Outer London landlords 'cutting rents'
London’s reputation as a place where rents are sky-high and always increasing may no longer be accurate, according to new research by the National Landlords' Association (NLA).
A poll by the NLA found 16 per cent of landlords in outer London cut rents in the last year, not far short of the 23 per cent in the capital's suburbs who increased them (23 per cent).
The moderation of rental levels in outer London is particularly notable when compared with other parts of the country. Only in the north-east (18 per cent) have fewer landlords hiked rents in the past 12 months.
Outer London's low net increase in rent rises contrasts with neighbouring regions like the East of England and the south east, where 44 and 29 per cent more landlords have raised rents than cut them over the past year.
Inner London also saw plenty of reduced rents, with 14 per cent of landlords cutting their charges.
Commenting on these contrasts, chief executive of the NLA Richard Lambert said: "These findings do not mean London is suddenly going to become more affordable for renters, but it seems to confirm that the trend of a softening of tenant demand in the capital is well-established.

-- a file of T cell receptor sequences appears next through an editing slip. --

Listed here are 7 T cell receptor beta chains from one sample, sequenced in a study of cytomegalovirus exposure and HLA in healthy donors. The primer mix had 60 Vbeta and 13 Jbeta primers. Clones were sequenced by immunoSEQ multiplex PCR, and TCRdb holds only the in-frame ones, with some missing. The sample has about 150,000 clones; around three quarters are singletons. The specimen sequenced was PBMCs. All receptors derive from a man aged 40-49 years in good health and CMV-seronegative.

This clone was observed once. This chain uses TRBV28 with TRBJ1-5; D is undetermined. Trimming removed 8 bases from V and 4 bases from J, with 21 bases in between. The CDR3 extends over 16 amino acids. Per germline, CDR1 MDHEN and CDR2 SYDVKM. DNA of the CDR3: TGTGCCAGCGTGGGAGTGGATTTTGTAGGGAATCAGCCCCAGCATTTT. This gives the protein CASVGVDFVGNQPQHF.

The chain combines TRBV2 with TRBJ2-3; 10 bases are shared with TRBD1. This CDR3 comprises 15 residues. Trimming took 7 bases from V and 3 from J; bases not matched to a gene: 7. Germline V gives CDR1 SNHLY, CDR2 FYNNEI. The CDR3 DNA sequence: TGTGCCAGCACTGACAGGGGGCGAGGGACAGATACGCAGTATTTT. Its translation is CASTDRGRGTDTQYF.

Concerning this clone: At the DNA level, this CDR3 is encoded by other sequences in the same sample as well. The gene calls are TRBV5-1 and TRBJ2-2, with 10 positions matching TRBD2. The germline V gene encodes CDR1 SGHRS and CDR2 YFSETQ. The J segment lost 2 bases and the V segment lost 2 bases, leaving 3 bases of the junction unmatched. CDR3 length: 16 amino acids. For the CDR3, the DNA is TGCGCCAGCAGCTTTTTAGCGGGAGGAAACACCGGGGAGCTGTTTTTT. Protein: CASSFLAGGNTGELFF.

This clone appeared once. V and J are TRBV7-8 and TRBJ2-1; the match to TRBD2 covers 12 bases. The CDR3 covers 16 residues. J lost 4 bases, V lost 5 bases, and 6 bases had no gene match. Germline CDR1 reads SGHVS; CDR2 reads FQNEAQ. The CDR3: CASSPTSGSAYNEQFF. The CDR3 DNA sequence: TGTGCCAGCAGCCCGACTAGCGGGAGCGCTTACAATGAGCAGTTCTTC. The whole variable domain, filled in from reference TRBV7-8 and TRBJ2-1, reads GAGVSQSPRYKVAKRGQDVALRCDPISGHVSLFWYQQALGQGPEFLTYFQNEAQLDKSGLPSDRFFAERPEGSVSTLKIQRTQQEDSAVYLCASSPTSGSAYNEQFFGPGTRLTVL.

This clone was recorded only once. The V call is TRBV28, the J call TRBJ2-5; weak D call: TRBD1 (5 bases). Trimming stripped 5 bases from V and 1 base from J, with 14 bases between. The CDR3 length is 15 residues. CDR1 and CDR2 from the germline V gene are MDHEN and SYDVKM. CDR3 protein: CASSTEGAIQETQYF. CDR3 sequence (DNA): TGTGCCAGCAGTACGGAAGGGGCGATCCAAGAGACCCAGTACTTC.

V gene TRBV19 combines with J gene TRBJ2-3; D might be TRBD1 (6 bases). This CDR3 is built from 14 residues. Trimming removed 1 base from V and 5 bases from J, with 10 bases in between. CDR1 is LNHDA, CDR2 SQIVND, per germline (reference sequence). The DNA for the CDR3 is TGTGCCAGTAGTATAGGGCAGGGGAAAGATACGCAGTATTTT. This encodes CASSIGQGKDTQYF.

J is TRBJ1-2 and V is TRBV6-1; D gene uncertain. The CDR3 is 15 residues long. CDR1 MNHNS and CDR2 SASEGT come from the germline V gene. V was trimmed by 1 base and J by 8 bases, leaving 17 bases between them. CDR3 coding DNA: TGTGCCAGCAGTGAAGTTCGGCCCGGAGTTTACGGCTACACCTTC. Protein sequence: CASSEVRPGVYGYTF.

"Both landlords and tenants are continuing to look outside of the capital to other centres and areas commutable to London which, if anything, will only serve to push up prices in those regions."
The overall level of rental increase has moderated, chiefly because of the situation in London. The NLA noted that much of this correction may be demand-driven, as a poll it carried out early last year had shown significant falls in the number of people wanting to rent in the capital.
Despite the latest trends, the proportion of homes in the capital that are rented is still well ahead of other parts of the UK.
The English Housing Survey revealed last month that 30 per cent of households in London are privately rented, compared with 19 per cent for the rest of England.